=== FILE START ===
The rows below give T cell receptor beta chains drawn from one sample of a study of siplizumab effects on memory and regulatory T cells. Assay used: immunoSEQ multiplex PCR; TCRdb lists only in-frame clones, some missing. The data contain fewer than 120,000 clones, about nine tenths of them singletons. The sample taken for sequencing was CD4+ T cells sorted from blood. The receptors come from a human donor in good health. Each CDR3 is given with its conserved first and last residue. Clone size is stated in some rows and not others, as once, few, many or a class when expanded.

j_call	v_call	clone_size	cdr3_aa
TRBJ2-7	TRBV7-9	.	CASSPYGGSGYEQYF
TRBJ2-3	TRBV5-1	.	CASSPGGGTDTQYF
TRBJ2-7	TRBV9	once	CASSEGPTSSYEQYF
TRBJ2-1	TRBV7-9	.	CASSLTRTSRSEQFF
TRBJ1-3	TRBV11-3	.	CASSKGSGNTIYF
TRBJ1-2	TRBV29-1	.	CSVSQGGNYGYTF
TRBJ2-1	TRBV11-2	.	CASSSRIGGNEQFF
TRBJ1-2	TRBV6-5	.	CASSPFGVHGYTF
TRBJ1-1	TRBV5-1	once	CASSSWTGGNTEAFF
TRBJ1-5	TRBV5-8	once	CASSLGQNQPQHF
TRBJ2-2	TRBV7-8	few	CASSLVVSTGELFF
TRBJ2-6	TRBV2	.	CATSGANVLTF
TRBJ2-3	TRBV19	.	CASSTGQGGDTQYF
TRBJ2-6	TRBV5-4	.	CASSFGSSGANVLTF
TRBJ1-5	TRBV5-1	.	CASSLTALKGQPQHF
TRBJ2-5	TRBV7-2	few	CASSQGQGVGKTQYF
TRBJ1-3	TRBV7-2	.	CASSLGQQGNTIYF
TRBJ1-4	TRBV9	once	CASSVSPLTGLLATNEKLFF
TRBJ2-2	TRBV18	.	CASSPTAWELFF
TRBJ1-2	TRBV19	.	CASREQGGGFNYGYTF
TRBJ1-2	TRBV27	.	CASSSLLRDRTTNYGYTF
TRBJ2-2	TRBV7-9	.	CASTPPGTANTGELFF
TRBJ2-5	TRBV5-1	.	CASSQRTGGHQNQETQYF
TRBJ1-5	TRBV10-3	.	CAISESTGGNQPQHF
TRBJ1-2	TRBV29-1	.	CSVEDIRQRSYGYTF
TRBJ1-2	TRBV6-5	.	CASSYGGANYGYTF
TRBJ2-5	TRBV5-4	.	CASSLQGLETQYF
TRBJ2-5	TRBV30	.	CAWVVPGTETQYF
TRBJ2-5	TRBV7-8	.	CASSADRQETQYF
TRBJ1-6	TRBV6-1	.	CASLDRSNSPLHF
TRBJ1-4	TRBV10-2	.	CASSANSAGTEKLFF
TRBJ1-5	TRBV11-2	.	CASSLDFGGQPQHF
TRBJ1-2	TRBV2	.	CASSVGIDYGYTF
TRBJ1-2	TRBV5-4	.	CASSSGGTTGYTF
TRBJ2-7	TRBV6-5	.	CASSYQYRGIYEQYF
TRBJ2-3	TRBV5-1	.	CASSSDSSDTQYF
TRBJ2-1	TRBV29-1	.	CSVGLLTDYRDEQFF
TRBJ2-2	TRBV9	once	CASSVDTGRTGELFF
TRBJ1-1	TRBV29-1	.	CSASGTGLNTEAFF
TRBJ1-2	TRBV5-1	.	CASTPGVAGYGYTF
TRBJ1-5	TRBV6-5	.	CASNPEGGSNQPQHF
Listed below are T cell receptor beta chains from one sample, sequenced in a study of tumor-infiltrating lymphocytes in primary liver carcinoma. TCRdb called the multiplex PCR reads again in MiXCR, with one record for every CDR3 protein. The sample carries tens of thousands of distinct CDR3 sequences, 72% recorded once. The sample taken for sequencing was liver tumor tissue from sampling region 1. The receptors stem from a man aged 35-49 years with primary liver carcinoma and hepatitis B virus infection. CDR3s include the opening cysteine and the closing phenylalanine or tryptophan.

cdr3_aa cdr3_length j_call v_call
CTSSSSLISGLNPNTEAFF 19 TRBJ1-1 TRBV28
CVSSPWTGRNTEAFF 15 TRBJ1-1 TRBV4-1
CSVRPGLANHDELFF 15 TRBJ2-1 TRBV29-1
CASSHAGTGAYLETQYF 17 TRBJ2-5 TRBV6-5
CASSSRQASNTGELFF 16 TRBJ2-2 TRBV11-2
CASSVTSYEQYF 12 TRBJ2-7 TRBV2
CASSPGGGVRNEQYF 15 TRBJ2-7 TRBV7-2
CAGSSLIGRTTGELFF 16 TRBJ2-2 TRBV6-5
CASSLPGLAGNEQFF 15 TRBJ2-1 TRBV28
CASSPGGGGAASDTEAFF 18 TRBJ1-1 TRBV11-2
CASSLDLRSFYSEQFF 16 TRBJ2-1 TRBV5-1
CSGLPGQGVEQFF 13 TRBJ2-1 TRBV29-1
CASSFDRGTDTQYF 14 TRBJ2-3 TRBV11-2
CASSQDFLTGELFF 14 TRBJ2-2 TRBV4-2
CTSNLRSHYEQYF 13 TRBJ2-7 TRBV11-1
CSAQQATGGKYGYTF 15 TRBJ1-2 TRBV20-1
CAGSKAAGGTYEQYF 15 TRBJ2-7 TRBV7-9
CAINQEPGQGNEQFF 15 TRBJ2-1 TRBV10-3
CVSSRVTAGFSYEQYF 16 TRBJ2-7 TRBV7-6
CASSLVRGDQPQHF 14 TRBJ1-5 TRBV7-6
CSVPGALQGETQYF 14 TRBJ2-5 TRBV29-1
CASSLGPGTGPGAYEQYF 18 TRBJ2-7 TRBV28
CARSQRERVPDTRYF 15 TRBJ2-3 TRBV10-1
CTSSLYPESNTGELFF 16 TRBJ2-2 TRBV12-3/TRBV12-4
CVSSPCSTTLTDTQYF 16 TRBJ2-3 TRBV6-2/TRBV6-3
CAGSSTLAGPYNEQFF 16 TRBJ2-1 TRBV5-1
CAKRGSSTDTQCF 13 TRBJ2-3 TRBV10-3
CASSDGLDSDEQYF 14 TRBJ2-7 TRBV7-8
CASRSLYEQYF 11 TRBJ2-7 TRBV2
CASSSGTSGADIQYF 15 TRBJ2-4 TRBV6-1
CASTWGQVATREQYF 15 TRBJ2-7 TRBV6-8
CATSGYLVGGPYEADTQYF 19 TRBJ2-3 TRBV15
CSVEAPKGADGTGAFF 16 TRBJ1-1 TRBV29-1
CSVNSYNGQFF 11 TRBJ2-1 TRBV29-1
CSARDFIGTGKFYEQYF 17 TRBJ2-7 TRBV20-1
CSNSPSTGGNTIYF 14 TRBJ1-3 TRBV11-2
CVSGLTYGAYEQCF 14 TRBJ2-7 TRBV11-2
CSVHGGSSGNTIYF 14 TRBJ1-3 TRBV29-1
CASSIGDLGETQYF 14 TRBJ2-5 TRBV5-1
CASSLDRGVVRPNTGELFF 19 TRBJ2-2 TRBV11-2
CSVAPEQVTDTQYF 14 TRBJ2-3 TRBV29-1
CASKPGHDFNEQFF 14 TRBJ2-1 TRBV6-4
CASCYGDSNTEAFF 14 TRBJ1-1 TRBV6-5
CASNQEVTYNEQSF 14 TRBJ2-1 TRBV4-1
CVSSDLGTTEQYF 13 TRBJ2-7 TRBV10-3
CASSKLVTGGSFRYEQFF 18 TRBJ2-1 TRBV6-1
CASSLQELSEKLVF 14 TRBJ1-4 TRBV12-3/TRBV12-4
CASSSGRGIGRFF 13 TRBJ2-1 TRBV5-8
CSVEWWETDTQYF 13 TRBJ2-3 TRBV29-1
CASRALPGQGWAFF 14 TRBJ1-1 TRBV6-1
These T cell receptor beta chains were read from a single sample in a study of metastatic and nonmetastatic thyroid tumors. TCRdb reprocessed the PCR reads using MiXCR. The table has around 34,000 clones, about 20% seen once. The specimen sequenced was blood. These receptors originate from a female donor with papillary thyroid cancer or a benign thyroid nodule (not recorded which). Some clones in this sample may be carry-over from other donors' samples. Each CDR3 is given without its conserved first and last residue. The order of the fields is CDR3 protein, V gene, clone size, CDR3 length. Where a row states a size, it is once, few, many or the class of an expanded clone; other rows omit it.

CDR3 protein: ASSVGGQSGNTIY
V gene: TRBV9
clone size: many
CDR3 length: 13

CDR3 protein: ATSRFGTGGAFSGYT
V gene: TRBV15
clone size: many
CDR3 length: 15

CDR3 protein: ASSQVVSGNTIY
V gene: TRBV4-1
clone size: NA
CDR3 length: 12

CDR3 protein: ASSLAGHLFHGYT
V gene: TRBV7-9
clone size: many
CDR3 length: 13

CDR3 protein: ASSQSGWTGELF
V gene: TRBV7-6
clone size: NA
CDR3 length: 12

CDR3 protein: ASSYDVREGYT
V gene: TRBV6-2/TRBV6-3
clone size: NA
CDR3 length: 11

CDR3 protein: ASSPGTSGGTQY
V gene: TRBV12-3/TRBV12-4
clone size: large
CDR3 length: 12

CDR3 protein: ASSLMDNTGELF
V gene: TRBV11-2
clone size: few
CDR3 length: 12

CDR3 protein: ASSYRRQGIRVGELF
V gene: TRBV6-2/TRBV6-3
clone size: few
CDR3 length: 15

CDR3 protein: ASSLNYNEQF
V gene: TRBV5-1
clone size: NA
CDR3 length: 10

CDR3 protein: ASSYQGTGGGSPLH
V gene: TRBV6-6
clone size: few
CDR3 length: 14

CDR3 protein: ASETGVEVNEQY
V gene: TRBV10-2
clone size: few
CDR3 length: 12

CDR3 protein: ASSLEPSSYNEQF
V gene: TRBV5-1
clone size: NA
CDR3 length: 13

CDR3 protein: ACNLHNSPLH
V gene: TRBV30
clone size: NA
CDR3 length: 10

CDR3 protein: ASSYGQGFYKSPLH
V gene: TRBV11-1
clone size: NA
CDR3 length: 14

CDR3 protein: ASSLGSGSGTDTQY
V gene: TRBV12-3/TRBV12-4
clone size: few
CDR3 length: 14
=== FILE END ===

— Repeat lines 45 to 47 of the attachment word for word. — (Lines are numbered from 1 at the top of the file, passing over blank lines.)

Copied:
cdr3_aa cdr3_length j_call v_call
CTSSSSLISGLNPNTEAFF 19 TRBJ1-1 TRBV28
CVSSPWTGRNTEAFF 15 TRBJ1-1 TRBV4-1